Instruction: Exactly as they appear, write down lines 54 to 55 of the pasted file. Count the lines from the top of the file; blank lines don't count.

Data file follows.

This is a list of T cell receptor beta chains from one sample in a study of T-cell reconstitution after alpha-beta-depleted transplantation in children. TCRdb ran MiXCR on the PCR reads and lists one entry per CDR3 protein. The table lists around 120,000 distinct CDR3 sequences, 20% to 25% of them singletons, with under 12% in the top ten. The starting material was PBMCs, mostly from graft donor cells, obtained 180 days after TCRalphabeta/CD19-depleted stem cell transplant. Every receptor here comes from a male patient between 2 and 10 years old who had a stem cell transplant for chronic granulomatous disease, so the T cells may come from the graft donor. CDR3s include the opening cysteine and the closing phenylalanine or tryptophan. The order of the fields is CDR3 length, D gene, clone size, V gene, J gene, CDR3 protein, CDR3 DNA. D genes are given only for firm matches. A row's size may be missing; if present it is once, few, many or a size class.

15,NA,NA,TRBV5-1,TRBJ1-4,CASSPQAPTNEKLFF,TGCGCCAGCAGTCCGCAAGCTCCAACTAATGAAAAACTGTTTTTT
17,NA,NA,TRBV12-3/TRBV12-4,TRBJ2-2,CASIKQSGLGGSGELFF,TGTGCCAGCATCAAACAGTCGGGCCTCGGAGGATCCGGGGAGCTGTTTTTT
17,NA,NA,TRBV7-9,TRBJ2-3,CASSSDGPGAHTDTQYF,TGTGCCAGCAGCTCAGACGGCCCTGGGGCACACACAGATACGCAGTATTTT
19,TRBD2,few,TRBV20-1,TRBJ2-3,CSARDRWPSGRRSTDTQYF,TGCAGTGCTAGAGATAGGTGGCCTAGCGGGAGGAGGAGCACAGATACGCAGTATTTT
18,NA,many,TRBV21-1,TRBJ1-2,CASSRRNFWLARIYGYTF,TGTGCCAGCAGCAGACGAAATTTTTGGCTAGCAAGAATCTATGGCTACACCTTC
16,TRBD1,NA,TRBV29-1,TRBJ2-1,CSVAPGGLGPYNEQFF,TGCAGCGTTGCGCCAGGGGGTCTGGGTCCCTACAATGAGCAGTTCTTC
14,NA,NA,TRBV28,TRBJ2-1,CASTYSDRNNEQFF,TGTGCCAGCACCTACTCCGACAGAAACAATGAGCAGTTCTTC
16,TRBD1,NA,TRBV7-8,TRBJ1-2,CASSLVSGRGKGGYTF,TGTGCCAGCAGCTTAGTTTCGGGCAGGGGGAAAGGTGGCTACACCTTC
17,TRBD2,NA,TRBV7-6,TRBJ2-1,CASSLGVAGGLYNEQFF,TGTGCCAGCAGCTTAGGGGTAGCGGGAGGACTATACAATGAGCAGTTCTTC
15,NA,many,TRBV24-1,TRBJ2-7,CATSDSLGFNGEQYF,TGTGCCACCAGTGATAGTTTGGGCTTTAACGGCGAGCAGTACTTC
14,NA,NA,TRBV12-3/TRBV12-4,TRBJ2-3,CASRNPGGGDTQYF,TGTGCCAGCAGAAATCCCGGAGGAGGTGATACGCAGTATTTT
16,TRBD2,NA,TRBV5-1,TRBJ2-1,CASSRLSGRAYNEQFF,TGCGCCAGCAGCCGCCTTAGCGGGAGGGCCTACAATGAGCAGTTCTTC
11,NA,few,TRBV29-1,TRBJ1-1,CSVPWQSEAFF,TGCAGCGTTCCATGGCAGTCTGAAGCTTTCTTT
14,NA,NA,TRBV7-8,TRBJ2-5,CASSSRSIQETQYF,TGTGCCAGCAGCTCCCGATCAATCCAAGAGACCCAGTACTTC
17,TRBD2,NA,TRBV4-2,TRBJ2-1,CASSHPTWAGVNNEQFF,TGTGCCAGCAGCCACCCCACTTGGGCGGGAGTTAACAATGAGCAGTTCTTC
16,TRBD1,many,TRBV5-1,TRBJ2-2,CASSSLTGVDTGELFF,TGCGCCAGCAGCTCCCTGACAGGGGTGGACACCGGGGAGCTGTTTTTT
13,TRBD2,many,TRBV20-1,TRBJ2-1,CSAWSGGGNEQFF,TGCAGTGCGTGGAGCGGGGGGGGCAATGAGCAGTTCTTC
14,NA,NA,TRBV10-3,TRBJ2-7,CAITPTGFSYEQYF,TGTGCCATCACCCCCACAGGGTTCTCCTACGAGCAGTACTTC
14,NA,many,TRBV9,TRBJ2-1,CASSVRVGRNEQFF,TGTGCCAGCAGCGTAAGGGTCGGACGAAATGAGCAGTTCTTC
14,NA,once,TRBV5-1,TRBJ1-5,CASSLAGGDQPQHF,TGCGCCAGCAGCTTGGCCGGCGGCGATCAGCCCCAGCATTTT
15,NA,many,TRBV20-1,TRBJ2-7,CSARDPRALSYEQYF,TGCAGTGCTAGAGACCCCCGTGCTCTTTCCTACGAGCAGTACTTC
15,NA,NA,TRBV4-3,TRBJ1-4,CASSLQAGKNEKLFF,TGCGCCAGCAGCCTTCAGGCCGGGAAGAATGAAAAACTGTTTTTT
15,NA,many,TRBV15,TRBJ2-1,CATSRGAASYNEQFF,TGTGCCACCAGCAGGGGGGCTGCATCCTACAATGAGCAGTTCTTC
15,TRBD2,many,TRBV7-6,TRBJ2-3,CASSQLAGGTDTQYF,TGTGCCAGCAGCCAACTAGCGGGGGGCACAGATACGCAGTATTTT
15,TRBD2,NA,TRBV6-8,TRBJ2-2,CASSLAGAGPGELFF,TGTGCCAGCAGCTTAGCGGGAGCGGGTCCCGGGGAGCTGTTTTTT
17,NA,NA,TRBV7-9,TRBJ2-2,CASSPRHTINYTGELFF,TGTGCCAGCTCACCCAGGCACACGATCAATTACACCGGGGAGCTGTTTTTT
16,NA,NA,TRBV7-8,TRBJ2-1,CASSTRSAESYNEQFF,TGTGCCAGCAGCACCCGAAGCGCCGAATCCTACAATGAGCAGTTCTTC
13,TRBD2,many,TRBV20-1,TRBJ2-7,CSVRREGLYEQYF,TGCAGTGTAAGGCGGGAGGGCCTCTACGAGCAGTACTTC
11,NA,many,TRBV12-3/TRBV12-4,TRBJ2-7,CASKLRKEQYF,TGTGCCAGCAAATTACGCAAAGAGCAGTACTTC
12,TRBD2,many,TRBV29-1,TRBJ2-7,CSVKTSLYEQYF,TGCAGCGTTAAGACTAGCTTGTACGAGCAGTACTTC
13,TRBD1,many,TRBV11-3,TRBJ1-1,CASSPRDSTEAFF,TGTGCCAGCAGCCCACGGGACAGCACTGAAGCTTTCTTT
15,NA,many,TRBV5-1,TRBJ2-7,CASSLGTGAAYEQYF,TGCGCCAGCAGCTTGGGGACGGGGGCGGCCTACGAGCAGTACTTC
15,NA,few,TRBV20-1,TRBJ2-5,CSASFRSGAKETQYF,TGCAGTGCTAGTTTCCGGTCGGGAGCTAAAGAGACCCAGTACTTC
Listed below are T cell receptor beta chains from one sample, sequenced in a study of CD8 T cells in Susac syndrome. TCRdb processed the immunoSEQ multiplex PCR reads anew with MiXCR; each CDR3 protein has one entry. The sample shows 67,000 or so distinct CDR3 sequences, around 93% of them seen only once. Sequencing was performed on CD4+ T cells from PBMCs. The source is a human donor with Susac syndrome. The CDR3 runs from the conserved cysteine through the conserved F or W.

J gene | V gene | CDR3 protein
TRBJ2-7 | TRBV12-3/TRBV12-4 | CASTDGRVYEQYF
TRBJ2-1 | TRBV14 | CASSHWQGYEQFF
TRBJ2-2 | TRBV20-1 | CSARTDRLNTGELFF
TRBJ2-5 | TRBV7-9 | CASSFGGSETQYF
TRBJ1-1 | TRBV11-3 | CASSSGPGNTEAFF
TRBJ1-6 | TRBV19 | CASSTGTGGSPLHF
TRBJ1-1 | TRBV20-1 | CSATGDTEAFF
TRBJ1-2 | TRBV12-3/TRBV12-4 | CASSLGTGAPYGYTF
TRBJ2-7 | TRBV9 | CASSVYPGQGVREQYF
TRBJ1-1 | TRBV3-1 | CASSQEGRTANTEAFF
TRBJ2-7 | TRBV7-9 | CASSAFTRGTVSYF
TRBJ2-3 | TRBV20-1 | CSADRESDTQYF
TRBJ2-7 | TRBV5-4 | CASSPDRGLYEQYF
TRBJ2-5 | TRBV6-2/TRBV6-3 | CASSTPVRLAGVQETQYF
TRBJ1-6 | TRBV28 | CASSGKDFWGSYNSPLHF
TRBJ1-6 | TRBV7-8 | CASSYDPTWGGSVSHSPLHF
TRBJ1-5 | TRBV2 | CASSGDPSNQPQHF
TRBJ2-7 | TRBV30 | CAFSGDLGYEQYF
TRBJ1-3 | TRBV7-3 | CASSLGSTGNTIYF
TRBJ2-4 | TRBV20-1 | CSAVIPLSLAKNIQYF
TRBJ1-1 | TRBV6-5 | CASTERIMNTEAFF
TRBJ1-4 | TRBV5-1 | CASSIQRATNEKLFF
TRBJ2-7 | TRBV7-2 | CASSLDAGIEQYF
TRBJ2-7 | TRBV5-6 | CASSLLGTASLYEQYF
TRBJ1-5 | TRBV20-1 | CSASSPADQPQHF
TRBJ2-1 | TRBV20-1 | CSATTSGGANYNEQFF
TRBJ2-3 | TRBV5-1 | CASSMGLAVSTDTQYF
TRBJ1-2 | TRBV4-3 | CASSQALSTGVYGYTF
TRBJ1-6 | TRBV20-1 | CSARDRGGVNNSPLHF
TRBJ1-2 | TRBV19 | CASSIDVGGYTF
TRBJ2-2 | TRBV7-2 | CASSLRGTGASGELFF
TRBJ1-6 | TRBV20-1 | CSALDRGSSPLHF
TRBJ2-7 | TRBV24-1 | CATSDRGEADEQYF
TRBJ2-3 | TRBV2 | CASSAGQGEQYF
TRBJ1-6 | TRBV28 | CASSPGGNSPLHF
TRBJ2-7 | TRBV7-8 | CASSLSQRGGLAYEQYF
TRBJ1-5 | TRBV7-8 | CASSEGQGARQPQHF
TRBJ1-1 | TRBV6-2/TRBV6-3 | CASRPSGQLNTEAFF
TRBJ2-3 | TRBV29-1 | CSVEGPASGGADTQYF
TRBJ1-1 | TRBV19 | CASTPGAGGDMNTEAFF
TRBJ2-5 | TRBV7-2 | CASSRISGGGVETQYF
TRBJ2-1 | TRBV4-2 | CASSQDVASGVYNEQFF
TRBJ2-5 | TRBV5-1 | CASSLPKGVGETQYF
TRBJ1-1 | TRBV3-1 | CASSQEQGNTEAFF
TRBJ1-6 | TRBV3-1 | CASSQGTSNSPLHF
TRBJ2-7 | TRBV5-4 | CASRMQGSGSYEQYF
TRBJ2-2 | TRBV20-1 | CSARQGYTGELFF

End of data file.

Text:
TRBJ2-7 | TRBV30 | CAFSGDLGYEQYF
TRBJ1-3 | TRBV7-3 | CASSLGSTGNTIYF